The astronomical axis of evil?

A quick post about a press release published by Royal Astronomical Society about Eduardo Rozo's presentation, Cluster Cosmology with Multi-Wavelength Observations, at Scaling Relations of Galaxy Clusters meeting.
Following Rozo, it seems that Universe try to hide some of his properties: indeed results about weight of galaxies clusters appear to depend on measurement technique. In order to verify the assertion, I find reserach's page at KICP and here the links to yout last preprints (published in 2011). Here the abstract:
Extrinsic Sources of Scatter in the Richness-Mass Relation of Galaxy Clusters with Eli Rykoff, Benjamin Koester, Brian Nord, Hao-Yi Wu, August Evrard, Risa Wechsler
Maximizing the utility of upcoming photometric cluster surveys requires a thorough understanding of the richness-mass relation of galaxy clusters. We use Monte Carlo simulations to study the impact of various sources of observational scatter on this relation. Cluster ellipticity, photometric errors, photometric redshift errors, and cluster-to-cluster variations in the properties of red-sequence galaxies contribute negligible noise. Miscentering, however, can be important, and likely contributes to the scatter in the richness-mass relation of galaxy maxBCG clusters at the low mass end, where centering is more difficult. We also investigate the impact of projection effects under several empirically motivated assumptions about cluster environments. Using SDSS data and the maxBCG cluster catalog, we demonstrate that variations in cluster environments can rarely ($\approx$ 1% - 5% of the time) result in significant richness boosts. Due to the steepness of the mass/richness function, the corresponding fraction of optically selected clusters that suffer from these projection effects is $\approx$ 5% - 15%. We expect these numbers to be generic in magnitude, but a precise determination requires detailed, survey-specific modeling.
Cosmological Constraints from Galaxy Clustering and the Mass-to-Number Ratio of Galaxy Clusters with Jeremy L. Tinker, Erin S. Sheldon, Risa H. Wechsler, Matthew R. Becker, Ying Zu, David H. Weinberg, Idit Zehavi, Michael Blanton, Michael Busha, Benjamin P. Koester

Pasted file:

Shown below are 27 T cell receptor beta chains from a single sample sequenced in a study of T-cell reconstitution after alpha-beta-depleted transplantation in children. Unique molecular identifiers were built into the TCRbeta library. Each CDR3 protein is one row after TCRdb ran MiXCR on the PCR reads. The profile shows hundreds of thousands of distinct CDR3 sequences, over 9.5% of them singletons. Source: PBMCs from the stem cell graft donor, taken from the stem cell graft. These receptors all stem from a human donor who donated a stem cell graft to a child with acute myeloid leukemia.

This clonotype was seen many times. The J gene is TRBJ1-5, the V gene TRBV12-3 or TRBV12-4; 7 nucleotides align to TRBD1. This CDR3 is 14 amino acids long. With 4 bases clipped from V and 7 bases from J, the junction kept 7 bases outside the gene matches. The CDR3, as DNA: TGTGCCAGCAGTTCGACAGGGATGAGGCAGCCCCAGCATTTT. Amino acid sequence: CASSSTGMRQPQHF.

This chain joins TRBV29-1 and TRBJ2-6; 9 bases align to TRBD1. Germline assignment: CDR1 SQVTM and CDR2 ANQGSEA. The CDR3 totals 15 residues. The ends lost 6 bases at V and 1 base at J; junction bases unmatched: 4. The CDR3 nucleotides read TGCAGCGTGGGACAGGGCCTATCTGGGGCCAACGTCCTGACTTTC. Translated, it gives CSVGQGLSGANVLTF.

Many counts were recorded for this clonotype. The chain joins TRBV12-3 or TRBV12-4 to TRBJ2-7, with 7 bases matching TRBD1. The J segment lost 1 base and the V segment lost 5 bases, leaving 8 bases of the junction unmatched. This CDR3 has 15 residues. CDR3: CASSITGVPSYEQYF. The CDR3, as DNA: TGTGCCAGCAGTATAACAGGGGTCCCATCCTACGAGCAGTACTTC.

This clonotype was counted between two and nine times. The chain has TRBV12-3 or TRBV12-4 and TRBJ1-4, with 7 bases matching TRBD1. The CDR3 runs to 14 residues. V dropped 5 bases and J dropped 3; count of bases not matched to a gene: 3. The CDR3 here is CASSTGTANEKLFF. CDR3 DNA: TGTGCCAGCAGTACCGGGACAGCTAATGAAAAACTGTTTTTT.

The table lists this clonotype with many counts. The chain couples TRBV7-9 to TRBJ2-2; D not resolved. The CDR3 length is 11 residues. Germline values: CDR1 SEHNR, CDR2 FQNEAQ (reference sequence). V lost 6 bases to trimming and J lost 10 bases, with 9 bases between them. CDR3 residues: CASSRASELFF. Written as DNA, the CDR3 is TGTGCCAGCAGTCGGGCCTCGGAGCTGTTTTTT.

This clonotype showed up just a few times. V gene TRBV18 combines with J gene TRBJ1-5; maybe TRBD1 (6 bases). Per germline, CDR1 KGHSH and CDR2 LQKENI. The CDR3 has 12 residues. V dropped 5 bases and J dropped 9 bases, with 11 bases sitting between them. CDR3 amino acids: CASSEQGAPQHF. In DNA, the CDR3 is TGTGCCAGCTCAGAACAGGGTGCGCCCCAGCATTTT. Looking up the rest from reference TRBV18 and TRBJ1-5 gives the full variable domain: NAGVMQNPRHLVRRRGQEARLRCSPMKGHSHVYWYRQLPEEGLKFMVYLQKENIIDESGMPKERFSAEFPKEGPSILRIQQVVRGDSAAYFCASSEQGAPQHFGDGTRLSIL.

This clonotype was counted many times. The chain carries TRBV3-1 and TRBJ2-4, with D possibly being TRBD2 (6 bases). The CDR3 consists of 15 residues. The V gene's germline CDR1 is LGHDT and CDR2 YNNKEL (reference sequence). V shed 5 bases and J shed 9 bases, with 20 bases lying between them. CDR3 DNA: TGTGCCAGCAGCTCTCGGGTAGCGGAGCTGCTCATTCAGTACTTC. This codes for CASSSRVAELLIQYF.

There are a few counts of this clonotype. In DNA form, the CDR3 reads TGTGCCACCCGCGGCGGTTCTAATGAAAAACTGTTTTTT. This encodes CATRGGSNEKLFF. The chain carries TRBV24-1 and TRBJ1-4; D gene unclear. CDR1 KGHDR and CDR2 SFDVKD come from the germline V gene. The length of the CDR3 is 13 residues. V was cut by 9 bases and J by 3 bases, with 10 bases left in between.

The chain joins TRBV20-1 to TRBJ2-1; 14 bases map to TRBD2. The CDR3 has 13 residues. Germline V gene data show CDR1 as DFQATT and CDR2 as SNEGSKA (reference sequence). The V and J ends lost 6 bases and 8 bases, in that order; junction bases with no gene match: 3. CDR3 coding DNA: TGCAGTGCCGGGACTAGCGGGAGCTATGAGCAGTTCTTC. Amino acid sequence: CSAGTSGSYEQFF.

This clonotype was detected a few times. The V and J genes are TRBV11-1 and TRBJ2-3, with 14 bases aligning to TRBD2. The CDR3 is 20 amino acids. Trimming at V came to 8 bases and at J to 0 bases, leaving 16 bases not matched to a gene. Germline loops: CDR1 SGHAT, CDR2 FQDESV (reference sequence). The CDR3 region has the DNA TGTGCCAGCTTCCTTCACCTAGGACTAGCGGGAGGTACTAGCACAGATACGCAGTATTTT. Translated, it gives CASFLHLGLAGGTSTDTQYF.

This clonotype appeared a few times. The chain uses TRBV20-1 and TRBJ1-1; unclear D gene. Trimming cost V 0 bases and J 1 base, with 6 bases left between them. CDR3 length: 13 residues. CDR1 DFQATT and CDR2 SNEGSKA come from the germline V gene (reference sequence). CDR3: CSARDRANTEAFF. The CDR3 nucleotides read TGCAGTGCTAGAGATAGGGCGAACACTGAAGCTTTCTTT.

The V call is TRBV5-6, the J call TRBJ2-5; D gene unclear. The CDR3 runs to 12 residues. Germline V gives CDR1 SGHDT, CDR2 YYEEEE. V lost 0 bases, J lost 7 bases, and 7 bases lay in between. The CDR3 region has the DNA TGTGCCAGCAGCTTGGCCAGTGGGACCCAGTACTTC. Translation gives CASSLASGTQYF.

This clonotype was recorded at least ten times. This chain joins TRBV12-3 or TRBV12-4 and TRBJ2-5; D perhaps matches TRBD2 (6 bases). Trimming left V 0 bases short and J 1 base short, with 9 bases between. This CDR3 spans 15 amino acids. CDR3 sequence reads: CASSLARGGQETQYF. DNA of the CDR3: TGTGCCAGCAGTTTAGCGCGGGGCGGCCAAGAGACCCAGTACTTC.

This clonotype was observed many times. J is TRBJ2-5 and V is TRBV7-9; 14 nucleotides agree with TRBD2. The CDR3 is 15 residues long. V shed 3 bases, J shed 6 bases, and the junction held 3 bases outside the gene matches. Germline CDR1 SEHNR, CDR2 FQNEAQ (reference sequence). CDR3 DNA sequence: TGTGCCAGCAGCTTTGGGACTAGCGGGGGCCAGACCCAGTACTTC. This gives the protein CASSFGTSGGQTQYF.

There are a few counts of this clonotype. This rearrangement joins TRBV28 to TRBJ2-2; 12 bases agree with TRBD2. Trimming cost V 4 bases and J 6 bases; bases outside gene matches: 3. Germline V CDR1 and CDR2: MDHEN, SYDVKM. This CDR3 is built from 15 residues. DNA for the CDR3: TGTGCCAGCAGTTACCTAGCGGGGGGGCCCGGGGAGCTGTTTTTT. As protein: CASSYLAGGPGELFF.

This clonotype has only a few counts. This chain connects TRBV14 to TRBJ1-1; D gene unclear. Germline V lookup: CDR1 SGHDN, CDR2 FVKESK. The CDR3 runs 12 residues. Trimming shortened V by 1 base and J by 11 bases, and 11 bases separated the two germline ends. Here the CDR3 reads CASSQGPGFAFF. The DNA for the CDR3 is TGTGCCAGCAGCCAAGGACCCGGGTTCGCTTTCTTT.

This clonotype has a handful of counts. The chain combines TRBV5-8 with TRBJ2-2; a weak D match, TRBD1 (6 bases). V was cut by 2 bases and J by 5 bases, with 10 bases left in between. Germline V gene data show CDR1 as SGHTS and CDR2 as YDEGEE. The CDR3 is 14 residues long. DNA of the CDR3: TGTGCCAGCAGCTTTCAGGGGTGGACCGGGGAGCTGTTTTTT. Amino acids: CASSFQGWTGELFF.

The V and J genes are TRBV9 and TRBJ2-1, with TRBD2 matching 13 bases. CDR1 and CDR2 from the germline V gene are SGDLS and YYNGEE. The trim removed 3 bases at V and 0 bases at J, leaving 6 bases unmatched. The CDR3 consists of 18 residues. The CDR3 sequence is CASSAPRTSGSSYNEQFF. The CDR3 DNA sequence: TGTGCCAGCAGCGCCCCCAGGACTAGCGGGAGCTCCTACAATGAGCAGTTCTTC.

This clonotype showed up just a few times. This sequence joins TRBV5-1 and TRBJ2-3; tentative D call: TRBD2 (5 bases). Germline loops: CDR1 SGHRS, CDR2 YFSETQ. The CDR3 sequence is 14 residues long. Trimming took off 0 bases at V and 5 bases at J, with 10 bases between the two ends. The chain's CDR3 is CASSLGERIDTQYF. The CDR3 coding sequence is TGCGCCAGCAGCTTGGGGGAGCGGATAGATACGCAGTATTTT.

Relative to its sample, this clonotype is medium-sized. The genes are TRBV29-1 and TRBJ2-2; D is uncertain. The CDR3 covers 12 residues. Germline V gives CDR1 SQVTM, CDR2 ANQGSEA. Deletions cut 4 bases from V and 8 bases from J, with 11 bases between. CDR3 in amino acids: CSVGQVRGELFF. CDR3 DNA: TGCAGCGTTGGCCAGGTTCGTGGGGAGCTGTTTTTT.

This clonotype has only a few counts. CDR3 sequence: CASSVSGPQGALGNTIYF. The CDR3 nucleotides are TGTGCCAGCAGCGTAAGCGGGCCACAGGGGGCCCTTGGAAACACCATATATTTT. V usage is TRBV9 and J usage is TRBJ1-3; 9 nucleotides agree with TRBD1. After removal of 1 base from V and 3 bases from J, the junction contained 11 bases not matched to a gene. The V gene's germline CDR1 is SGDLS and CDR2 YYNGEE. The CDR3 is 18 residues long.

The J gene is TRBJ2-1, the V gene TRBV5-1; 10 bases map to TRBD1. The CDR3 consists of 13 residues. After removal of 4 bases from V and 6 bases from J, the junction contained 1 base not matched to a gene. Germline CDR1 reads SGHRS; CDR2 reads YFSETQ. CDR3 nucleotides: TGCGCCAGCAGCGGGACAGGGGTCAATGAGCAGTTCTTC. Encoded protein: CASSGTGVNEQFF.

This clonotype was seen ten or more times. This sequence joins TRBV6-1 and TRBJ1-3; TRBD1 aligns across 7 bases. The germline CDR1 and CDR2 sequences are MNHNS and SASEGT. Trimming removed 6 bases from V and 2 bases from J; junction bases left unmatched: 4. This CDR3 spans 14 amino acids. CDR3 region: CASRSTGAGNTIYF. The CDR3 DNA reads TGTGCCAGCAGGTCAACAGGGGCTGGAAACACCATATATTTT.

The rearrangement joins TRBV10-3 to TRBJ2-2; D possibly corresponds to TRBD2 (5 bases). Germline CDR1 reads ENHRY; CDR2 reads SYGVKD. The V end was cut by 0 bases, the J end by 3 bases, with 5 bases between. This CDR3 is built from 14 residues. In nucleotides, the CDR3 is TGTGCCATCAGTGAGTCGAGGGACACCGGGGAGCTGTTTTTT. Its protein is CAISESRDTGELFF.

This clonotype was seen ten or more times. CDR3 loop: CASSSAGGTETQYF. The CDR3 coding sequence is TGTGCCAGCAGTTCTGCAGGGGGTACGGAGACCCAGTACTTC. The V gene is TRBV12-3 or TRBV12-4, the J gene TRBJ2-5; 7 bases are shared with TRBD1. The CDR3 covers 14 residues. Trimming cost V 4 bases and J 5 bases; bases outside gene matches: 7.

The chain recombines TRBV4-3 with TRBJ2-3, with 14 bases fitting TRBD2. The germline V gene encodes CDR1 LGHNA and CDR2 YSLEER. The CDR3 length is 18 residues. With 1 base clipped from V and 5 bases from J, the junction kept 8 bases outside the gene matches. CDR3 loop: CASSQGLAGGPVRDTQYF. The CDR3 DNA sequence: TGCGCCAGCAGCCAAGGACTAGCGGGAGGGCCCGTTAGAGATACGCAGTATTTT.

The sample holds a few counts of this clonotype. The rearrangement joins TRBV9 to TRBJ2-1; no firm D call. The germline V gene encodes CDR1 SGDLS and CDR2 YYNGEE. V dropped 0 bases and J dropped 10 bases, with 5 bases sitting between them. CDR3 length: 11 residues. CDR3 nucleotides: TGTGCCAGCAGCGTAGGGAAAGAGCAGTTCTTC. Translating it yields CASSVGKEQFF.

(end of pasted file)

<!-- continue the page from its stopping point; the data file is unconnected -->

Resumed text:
Matching pennies in Turing's brithday

Today is Alan Turing's birthday. Turing was the mathematician who breaked Enigma code during the Second World War and he posed the basis for modern computers. In a rare coincidence I play today matching pennies, a game of simulation of a launch of a penny against computer. Indeed player must choice head or tail and confrount his choice with computer. In the first page there is the following suggestion:
The best strategy to win the game is to be as random ad possible.
When you conclude all three levels, you can read the project details. We can read:
It is common knowledge that human subjects have difficulty in generating random sequences. This hypothesis has been studied in detail for some time by psychologists and mathematicians. This project takes that theory further by studying it from a game theoretical point of view and supposes that humans are less able to randomise under increasing pressure than under normal circumstances.
Matching pennies is an ideal game for this study because there is no pure strategy in the game that gives one player an advantage over the other.
I play the game. In the first level I'm losing when I'm trying to apply the suggested strategy, but I win (also the two next levels) when I apply the following simple strategy: change my choice when computer wins!
I don't know if my strategy is casual or it is the best to simulate a casual strategy, but this is the results. And you?

Thanks to Marco Gaudenzi for sharing the game.

Submit your lunar eclipse

Dear readers, if you want to submit your shots about the lunar eclipse, you can use the following form (probably you must join on tumblr, I don't remember the options of the submission...).
And now I propose you two learning object about eclipse.
First of all an aplett from the Guardian: